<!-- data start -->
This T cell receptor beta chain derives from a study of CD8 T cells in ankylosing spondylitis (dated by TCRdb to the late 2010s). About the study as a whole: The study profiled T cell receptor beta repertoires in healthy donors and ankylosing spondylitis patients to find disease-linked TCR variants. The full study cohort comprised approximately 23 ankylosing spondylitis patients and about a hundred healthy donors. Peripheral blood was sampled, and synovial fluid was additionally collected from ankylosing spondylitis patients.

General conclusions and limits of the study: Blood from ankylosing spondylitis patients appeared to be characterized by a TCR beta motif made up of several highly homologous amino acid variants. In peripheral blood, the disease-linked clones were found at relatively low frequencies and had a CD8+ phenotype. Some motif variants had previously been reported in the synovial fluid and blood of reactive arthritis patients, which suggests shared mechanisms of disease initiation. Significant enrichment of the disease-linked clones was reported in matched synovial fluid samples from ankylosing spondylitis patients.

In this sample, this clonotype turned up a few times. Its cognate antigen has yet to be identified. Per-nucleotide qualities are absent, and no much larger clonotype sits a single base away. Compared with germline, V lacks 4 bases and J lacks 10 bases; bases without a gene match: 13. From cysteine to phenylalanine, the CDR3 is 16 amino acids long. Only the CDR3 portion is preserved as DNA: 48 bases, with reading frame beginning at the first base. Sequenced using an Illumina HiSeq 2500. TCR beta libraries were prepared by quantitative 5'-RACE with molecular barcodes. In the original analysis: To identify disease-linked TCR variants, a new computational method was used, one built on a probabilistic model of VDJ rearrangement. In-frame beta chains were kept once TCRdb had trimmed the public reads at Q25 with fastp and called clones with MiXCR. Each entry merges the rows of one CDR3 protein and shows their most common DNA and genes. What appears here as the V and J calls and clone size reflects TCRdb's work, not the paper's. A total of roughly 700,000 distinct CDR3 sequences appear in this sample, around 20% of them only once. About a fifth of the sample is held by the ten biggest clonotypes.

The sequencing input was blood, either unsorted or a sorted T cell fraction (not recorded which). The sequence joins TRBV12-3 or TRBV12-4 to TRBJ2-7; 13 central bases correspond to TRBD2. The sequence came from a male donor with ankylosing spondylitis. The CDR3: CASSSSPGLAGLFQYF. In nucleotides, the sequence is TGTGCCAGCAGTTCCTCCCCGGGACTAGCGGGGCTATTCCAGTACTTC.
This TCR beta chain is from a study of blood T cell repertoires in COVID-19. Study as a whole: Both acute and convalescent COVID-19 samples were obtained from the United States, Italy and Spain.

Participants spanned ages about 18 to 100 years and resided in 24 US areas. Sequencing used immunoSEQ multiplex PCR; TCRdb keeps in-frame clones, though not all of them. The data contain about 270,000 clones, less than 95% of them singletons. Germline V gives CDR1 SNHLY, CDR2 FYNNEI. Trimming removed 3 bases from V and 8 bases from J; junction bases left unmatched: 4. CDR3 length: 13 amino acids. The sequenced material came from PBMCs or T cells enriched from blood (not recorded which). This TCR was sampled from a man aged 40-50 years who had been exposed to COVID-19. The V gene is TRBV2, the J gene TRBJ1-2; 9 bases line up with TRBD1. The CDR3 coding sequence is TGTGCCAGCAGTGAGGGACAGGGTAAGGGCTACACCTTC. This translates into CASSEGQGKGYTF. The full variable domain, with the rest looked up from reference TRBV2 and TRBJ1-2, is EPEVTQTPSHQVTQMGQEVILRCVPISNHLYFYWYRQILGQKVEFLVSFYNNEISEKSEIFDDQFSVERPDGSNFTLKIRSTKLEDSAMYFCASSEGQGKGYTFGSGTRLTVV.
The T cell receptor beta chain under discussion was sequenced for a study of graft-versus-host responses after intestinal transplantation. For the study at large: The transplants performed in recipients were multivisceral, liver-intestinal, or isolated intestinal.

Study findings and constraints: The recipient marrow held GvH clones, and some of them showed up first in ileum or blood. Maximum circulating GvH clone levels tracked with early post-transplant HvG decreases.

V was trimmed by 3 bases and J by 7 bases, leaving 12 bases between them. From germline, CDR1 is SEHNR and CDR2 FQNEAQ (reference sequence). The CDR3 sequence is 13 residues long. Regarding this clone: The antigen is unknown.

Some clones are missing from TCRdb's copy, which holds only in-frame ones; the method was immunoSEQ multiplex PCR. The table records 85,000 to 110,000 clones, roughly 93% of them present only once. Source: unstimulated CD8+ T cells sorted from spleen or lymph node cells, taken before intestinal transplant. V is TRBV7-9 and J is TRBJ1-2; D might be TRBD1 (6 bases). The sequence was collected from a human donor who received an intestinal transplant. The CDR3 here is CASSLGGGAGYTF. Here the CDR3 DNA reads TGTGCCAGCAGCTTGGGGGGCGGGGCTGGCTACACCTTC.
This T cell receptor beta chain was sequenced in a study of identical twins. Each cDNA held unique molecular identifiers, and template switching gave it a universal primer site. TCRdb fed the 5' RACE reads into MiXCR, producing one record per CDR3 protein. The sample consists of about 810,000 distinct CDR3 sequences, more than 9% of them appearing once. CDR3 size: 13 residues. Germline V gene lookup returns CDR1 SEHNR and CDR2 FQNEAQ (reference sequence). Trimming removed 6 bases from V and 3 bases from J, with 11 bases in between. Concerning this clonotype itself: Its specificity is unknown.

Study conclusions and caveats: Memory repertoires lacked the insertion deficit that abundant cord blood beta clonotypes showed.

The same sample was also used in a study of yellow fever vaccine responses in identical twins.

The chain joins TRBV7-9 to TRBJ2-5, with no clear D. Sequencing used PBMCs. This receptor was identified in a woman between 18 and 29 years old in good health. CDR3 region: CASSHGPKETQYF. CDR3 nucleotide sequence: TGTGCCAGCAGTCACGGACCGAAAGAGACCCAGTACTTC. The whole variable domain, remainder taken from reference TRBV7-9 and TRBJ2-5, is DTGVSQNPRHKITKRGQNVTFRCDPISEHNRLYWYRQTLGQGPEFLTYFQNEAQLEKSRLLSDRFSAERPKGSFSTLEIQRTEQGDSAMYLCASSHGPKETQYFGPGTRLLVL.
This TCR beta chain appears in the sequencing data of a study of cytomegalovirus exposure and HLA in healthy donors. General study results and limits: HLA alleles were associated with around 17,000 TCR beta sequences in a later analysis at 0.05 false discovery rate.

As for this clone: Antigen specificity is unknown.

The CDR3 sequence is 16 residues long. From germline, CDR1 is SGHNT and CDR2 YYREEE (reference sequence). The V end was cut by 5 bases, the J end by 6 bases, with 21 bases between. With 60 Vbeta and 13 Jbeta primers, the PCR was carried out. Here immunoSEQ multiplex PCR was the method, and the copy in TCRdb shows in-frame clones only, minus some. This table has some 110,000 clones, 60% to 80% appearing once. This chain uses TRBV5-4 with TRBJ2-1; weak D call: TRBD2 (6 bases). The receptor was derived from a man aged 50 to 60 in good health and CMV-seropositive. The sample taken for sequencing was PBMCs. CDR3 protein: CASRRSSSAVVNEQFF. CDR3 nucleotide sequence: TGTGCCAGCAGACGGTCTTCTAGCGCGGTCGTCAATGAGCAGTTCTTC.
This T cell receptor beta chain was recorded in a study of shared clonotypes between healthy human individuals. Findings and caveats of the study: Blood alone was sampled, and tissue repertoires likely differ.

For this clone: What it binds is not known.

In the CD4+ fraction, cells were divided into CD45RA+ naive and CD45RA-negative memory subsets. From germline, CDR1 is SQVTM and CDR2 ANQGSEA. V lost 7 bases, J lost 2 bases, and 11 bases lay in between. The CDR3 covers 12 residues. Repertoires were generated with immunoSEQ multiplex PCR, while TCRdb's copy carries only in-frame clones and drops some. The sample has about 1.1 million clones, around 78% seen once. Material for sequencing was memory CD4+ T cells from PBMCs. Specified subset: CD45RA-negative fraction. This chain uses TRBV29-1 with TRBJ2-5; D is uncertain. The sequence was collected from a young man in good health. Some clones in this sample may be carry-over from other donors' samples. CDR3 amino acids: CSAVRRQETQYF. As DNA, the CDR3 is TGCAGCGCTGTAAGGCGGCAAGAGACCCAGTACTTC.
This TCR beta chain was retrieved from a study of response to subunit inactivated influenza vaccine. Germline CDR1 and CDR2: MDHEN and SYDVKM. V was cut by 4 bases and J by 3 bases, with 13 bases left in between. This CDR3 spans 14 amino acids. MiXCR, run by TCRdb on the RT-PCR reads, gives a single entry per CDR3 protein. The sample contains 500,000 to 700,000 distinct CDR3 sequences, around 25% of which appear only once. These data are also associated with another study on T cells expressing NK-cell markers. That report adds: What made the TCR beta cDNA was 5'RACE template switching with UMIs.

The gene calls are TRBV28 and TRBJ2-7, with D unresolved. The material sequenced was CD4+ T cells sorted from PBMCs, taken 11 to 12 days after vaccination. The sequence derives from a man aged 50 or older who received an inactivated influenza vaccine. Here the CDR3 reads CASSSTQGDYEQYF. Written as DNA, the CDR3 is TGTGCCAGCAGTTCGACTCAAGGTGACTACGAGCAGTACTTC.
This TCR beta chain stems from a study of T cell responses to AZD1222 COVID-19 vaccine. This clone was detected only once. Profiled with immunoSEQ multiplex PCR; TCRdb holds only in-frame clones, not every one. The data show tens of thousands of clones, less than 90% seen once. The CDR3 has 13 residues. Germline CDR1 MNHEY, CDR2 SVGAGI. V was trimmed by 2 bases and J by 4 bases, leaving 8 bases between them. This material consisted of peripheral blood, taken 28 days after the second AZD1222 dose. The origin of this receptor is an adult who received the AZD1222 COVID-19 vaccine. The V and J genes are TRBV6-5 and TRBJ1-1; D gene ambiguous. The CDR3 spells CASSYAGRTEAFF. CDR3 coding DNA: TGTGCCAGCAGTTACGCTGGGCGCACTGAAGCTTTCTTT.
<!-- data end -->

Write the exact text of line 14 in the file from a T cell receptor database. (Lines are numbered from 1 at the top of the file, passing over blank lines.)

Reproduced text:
The chain joins TRBV7-9 to TRBJ2-5, with no clear D. Sequencing used PBMCs. This receptor was identified in a woman between 18 and 29 years old in good health. CDR3 region: CASSHGPKETQYF. CDR3 nucleotide sequence: TGTGCCAGCAGTCACGGACCGAAAGAGACCCAGTACTTC. The whole variable domain, remainder taken from reference TRBV7-9 and TRBJ2-5, is DTGVSQNPRHKITKRGQNVTFRCDPISEHNRLYWYRQTLGQGPEFLTYFQNEAQLEKSRLLSDRFSAERPKGSFSTLEIQRTEQGDSAMYLCASSHGPKETQYFGPGTRLLVL.